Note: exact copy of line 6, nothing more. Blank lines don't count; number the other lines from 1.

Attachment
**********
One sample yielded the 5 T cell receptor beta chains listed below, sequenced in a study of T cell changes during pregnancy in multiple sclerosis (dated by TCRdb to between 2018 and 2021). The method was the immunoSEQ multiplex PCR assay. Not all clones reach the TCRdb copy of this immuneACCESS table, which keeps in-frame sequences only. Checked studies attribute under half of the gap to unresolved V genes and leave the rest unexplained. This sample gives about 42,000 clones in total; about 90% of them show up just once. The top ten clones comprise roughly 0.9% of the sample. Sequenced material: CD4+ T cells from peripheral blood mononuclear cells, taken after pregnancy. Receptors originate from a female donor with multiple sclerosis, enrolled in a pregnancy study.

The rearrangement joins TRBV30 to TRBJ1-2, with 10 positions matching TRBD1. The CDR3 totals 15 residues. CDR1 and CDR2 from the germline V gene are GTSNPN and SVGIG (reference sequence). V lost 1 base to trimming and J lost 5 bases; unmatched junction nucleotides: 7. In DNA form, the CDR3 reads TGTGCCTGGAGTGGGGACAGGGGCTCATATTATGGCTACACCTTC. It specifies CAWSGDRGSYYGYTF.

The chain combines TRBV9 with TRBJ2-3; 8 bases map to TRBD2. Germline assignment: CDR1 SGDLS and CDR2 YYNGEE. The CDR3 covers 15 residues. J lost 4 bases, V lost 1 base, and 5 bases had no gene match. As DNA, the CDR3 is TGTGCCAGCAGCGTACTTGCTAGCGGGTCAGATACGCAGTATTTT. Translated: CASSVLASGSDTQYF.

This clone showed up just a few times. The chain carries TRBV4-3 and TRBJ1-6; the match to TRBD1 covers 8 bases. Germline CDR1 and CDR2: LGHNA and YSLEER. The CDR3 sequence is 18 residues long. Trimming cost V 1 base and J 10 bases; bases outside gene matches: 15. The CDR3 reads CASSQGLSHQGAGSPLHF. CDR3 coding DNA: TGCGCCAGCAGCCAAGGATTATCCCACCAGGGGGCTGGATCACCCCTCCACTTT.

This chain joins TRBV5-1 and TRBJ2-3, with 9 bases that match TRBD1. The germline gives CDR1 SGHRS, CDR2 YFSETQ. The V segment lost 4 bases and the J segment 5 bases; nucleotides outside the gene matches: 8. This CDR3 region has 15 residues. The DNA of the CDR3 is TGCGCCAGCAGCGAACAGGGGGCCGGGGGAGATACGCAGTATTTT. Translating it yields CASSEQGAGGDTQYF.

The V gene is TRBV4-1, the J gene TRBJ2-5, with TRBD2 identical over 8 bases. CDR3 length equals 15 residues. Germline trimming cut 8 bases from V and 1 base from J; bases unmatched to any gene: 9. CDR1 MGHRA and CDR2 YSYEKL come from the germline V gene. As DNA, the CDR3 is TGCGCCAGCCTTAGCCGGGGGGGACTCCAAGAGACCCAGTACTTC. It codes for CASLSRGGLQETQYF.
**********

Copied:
The V gene is TRBV4-1, the J gene TRBJ2-5, with TRBD2 identical over 8 bases. CDR3 length equals 15 residues. Germline trimming cut 8 bases from V and 1 base from J; bases unmatched to any gene: 9. CDR1 MGHRA and CDR2 YSYEKL come from the germline V gene. As DNA, the CDR3 is TGCGCCAGCCTTAGCCGGGGGGGACTCCAAGAGACCCAGTACTTC. It codes for CASLSRGGLQETQYF.